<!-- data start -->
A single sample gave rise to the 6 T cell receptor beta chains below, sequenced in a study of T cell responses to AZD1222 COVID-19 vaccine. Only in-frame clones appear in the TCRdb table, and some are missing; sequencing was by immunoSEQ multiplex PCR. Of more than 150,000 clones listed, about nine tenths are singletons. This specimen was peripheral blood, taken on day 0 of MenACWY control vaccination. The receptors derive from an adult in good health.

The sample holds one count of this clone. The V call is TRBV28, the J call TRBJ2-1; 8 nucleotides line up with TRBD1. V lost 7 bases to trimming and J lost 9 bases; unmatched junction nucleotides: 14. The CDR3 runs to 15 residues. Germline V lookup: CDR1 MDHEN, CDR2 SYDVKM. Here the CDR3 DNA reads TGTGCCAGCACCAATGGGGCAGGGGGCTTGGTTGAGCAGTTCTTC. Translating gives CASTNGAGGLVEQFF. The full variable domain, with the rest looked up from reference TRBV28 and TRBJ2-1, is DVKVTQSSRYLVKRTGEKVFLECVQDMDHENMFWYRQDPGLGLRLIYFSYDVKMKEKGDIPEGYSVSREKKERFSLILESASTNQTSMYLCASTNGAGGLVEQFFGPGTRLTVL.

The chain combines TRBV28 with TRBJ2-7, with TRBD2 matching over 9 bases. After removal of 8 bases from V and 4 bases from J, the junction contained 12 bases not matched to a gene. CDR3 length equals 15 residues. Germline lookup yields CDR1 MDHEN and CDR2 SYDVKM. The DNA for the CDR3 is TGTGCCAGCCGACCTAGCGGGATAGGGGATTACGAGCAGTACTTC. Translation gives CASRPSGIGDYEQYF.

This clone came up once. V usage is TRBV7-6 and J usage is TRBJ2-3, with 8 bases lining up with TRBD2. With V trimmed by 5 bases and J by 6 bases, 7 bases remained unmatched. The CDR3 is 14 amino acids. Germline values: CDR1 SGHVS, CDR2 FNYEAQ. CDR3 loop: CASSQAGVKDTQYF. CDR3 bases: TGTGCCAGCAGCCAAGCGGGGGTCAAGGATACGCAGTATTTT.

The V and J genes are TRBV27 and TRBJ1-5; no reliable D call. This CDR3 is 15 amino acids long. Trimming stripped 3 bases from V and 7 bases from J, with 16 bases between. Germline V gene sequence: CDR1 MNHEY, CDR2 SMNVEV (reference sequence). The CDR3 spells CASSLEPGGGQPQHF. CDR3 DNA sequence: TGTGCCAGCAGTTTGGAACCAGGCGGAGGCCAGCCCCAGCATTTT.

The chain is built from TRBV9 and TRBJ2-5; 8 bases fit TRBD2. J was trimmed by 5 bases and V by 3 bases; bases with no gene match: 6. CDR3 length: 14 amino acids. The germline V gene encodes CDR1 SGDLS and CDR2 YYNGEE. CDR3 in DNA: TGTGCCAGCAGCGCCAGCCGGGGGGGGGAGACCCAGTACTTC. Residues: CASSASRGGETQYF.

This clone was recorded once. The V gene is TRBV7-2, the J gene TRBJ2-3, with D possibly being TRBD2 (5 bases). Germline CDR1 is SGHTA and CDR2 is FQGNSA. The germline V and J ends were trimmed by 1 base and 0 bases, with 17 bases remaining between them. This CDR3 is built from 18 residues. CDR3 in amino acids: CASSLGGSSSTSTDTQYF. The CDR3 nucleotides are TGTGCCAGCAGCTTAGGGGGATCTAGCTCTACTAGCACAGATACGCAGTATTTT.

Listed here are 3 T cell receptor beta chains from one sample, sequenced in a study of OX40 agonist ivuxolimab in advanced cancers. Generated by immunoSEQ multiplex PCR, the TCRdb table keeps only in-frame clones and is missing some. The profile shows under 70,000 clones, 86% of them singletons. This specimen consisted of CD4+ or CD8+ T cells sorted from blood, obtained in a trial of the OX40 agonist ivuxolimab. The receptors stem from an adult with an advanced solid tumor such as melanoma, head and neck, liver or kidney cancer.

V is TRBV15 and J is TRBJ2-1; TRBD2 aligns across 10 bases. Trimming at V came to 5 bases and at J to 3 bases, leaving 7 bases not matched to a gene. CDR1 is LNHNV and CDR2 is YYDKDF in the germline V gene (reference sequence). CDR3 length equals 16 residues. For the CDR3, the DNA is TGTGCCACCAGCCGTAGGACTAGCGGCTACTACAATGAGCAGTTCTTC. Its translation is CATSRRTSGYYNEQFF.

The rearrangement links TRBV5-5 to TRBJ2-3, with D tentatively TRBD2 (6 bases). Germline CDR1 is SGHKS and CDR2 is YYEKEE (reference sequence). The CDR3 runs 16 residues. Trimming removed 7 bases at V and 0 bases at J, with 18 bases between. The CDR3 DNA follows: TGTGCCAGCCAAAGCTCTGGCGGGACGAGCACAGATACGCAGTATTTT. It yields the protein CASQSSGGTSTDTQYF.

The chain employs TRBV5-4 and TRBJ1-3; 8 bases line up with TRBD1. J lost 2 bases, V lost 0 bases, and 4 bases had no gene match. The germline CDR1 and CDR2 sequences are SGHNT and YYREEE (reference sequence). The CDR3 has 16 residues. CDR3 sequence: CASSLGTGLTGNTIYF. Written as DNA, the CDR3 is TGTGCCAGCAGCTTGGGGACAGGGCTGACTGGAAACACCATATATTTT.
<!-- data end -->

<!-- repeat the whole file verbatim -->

A single sample gave rise to the 6 T cell receptor beta chains below, sequenced in a study of T cell responses to AZD1222 COVID-19 vaccine. Only in-frame clones appear in the TCRdb table, and some are missing; sequencing was by immunoSEQ multiplex PCR. Of more than 150,000 clones listed, about nine tenths are singletons. This specimen was peripheral blood, taken on day 0 of MenACWY control vaccination. The receptors derive from an adult in good health.

The sample holds one count of this clone. The V call is TRBV28, the J call TRBJ2-1; 8 nucleotides line up with TRBD1. V lost 7 bases to trimming and J lost 9 bases; unmatched junction nucleotides: 14. The CDR3 runs to 15 residues. Germline V lookup: CDR1 MDHEN, CDR2 SYDVKM. Here the CDR3 DNA reads TGTGCCAGCACCAATGGGGCAGGGGGCTTGGTTGAGCAGTTCTTC. Translating gives CASTNGAGGLVEQFF. The full variable domain, with the rest looked up from reference TRBV28 and TRBJ2-1, is DVKVTQSSRYLVKRTGEKVFLECVQDMDHENMFWYRQDPGLGLRLIYFSYDVKMKEKGDIPEGYSVSREKKERFSLILESASTNQTSMYLCASTNGAGGLVEQFFGPGTRLTVL.

The chain combines TRBV28 with TRBJ2-7, with TRBD2 matching over 9 bases. After removal of 8 bases from V and 4 bases from J, the junction contained 12 bases not matched to a gene. CDR3 length equals 15 residues. Germline lookup yields CDR1 MDHEN and CDR2 SYDVKM. The DNA for the CDR3 is TGTGCCAGCCGACCTAGCGGGATAGGGGATTACGAGCAGTACTTC. Translation gives CASRPSGIGDYEQYF.

This clone came up once. V usage is TRBV7-6 and J usage is TRBJ2-3, with 8 bases lining up with TRBD2. With V trimmed by 5 bases and J by 6 bases, 7 bases remained unmatched. The CDR3 is 14 amino acids. Germline values: CDR1 SGHVS, CDR2 FNYEAQ. CDR3 loop: CASSQAGVKDTQYF. CDR3 bases: TGTGCCAGCAGCCAAGCGGGGGTCAAGGATACGCAGTATTTT.

The V and J genes are TRBV27 and TRBJ1-5; no reliable D call. This CDR3 is 15 amino acids long. Trimming stripped 3 bases from V and 7 bases from J, with 16 bases between. Germline V gene sequence: CDR1 MNHEY, CDR2 SMNVEV (reference sequence). The CDR3 spells CASSLEPGGGQPQHF. CDR3 DNA sequence: TGTGCCAGCAGTTTGGAACCAGGCGGAGGCCAGCCCCAGCATTTT.

The chain is built from TRBV9 and TRBJ2-5; 8 bases fit TRBD2. J was trimmed by 5 bases and V by 3 bases; bases with no gene match: 6. CDR3 length: 14 amino acids. The germline V gene encodes CDR1 SGDLS and CDR2 YYNGEE. CDR3 in DNA: TGTGCCAGCAGCGCCAGCCGGGGGGGGGAGACCCAGTACTTC. Residues: CASSASRGGETQYF.

This clone was recorded once. The V gene is TRBV7-2, the J gene TRBJ2-3, with D possibly being TRBD2 (5 bases). Germline CDR1 is SGHTA and CDR2 is FQGNSA. The germline V and J ends were trimmed by 1 base and 0 bases, with 17 bases remaining between them. This CDR3 is built from 18 residues. CDR3 in amino acids: CASSLGGSSSTSTDTQYF. The CDR3 nucleotides are TGTGCCAGCAGCTTAGGGGGATCTAGCTCTACTAGCACAGATACGCAGTATTTT.

Listed here are 3 T cell receptor beta chains from one sample, sequenced in a study of OX40 agonist ivuxolimab in advanced cancers. Generated by immunoSEQ multiplex PCR, the TCRdb table keeps only in-frame clones and is missing some. The profile shows under 70,000 clones, 86% of them singletons. This specimen consisted of CD4+ or CD8+ T cells sorted from blood, obtained in a trial of the OX40 agonist ivuxolimab. The receptors stem from an adult with an advanced solid tumor such as melanoma, head and neck, liver or kidney cancer.

V is TRBV15 and J is TRBJ2-1; TRBD2 aligns across 10 bases. Trimming at V came to 5 bases and at J to 3 bases, leaving 7 bases not matched to a gene. CDR1 is LNHNV and CDR2 is YYDKDF in the germline V gene (reference sequence). CDR3 length equals 16 residues. For the CDR3, the DNA is TGTGCCACCAGCCGTAGGACTAGCGGCTACTACAATGAGCAGTTCTTC. Its translation is CATSRRTSGYYNEQFF.

The rearrangement links TRBV5-5 to TRBJ2-3, with D tentatively TRBD2 (6 bases). Germline CDR1 is SGHKS and CDR2 is YYEKEE (reference sequence). The CDR3 runs 16 residues. Trimming removed 7 bases at V and 0 bases at J, with 18 bases between. The CDR3 DNA follows: TGTGCCAGCCAAAGCTCTGGCGGGACGAGCACAGATACGCAGTATTTT. It yields the protein CASQSSGGTSTDTQYF.

The chain employs TRBV5-4 and TRBJ1-3; 8 bases line up with TRBD1. J lost 2 bases, V lost 0 bases, and 4 bases had no gene match. The germline CDR1 and CDR2 sequences are SGHNT and YYREEE (reference sequence). The CDR3 has 16 residues. CDR3 sequence: CASSLGTGLTGNTIYF. Written as DNA, the CDR3 is TGTGCCAGCAGCTTGGGGACAGGGCTGACTGGAAACACCATATATTTT.